“Children are the most vulnerable members of our community,” said LA County District Attorney George Gascón in a statement after Monday’s sentencing hearing. “Mr. Cooper abused his position of trust and caused incredible harm to helpless victims,” the potentially recall facing top prosecutor added. “I know that nothing can undo the trauma that they have endured, but I hope the victims find peace and healing now that this criminal process is complete.”
Still an AMPAS member, Cooper’s status with the Oscar organization is up for review soon, sources tell me. The verdict against Cooper stands as a clear violation of AMPAS standards of conduct and the group’s board will meet early next month with a final decision on Cooper as the first order of business.
AMPAS did not respond to request for comment on Cooper’s sentencing today.
Sentencing has been set for June 1, with Cooper facing up to 12 years in prison. He is being held without bail after the judge called him a flight risk. Cooper has been free on a $5-million bond.
Los Angeles County Special Victims Bureau detectives arrested Cooper in June 2018. The 66-year-old architect was charged with multiple counts of child molestation, according to court records. The acts were alleged to have occurred between November 2006 and November 2007 on one victim, and between January 2012 and July 2016 on the second. The two accusers are now 16 and 28 years old.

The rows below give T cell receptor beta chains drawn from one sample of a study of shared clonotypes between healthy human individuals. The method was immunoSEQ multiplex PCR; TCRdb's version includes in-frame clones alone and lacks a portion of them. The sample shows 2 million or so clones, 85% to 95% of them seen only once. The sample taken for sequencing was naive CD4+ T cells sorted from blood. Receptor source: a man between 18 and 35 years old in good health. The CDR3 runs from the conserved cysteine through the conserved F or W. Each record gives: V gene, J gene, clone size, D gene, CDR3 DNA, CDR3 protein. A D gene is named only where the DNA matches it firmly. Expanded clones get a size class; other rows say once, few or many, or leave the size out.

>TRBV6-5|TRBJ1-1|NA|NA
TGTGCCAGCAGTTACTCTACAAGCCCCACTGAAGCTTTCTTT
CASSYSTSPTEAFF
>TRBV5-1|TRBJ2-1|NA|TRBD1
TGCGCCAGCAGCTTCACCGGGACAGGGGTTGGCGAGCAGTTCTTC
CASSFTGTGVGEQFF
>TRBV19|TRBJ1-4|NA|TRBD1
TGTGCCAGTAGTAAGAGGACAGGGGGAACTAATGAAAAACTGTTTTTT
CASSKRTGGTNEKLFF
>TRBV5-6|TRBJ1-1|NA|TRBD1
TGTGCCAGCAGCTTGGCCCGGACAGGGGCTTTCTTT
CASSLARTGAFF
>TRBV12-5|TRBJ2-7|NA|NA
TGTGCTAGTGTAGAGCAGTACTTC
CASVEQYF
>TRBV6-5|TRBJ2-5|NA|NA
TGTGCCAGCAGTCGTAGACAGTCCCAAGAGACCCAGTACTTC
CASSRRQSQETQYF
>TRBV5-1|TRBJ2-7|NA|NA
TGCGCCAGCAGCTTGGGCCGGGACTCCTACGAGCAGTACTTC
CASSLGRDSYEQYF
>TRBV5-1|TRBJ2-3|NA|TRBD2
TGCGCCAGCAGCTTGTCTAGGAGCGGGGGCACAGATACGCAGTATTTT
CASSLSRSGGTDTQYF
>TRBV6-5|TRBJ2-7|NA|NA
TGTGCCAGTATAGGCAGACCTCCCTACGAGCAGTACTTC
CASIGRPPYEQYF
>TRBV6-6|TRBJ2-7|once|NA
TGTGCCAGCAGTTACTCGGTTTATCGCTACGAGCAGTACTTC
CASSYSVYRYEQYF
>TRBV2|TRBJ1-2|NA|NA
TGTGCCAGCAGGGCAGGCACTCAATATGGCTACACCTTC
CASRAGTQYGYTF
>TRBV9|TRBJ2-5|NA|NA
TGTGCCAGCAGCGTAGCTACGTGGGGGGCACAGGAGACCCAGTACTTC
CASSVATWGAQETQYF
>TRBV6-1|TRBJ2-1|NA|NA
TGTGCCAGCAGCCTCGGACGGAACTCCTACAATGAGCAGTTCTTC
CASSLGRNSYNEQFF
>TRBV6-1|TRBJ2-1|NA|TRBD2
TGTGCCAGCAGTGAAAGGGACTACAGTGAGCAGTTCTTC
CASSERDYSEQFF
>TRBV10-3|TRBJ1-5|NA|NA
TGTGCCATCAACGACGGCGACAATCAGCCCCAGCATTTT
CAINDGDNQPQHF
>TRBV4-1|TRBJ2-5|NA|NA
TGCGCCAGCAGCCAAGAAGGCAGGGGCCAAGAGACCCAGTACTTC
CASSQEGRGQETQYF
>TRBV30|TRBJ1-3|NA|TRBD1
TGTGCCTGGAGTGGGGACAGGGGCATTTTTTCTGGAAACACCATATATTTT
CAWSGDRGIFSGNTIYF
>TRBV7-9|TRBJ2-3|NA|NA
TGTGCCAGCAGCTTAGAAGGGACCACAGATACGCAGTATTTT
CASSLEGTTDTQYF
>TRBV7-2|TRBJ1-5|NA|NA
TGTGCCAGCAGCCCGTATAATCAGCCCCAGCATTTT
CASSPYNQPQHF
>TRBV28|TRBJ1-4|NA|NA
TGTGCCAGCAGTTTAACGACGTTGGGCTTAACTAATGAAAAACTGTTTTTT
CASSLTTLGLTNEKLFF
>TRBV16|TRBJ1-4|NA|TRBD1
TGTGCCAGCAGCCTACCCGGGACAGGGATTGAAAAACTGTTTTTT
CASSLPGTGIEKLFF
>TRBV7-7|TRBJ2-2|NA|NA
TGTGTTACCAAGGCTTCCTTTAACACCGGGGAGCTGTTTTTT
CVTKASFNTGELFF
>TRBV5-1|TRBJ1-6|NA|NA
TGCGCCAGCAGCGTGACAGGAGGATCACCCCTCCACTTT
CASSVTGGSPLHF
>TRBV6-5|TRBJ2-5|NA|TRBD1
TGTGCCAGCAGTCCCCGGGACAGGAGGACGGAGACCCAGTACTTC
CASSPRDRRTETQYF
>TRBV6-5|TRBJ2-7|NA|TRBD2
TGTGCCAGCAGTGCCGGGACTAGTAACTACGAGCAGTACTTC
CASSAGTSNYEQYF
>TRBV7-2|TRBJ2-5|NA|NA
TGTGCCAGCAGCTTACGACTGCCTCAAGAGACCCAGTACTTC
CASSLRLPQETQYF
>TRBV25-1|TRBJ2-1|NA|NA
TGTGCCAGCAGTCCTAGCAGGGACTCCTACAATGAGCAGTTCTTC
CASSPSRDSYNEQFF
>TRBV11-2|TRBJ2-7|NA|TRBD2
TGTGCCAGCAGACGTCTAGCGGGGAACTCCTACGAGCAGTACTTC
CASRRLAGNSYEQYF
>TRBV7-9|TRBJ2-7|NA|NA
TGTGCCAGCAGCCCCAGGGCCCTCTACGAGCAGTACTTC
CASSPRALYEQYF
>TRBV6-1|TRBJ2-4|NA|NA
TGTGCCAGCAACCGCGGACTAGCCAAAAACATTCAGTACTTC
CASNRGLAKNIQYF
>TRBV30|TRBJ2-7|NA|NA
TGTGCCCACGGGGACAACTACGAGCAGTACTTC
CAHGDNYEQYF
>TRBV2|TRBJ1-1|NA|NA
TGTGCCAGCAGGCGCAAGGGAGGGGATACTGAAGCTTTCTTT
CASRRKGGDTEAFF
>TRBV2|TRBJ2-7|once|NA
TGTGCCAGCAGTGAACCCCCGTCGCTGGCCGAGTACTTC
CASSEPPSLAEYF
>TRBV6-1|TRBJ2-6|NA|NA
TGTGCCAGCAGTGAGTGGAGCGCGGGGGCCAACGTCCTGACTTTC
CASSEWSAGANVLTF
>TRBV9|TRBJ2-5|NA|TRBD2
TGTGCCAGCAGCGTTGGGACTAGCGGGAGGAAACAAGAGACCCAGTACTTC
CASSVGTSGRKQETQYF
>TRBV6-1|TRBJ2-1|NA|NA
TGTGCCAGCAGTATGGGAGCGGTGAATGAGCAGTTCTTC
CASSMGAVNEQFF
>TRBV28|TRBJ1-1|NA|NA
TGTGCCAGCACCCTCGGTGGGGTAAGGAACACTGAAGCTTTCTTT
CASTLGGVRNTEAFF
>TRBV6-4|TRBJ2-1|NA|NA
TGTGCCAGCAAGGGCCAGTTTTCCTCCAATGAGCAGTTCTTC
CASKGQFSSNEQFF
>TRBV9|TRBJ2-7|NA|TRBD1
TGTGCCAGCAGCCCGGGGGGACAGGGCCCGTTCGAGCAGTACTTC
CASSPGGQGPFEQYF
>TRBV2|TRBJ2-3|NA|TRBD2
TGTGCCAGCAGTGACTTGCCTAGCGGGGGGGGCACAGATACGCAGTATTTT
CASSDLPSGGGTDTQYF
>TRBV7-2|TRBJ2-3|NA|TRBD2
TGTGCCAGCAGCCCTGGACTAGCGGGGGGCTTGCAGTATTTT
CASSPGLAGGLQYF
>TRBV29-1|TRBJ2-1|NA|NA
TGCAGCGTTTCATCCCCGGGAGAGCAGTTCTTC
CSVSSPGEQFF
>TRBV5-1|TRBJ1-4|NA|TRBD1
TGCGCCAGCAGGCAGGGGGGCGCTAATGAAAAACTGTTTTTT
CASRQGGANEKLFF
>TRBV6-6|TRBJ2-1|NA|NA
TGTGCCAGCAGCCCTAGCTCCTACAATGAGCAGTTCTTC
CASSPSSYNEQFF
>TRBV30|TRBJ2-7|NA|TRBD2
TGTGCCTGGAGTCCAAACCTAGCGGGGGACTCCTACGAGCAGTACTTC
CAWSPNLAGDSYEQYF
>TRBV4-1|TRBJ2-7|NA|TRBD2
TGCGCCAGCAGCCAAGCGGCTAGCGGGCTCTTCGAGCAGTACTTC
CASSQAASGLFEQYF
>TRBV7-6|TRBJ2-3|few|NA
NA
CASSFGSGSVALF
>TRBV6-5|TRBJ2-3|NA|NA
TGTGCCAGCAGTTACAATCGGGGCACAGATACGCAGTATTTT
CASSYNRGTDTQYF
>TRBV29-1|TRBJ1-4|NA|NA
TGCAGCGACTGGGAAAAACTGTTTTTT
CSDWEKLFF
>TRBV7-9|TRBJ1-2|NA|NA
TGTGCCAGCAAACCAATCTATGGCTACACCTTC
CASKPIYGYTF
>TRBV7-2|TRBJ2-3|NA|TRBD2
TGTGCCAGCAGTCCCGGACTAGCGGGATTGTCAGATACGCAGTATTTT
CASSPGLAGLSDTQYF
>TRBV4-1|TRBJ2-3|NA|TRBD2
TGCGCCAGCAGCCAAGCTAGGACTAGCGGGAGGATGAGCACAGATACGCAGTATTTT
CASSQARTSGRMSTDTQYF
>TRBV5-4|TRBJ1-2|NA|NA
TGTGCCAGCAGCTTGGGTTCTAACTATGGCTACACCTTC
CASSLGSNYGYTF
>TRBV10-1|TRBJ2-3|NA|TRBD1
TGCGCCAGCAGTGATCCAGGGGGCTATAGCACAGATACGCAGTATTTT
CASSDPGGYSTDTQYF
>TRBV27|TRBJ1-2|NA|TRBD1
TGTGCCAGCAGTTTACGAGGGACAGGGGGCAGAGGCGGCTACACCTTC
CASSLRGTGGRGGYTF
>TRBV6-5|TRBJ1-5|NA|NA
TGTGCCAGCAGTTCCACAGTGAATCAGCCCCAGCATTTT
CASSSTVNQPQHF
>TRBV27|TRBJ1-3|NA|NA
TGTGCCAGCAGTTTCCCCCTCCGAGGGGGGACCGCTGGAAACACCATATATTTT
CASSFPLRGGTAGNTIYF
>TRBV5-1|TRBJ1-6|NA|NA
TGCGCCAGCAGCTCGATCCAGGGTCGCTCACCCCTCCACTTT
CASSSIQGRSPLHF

Deadline reached out to Cooper’s attorney, Alan Jackson, but he did not respond immediately.
“Obviously the families are disappointed that the jury didn’t convict as to one victim, but they are very pleased to see the jury at least convicted as to the second victim,” said Dave Ring, an attorney for the two accusers and their families, talking to the Los Angeles Times. “It was incredibly satisfying for them to see Cooper immediately remanded to prison for what he did. They’ve been put through nothing short of hell during the last four years of criminal proceedings.”
Cooper became a member of the film academy in 2002.
“The Academy has been made aware of the alleged abhorrent behavior and will address this matter according to our Standards of Conduct and the due process requirements under California nonprofit corporation law. We would have grounds, under our rules, to expel any member convicted of a violent crime,” the organization said in a statement before his trial.
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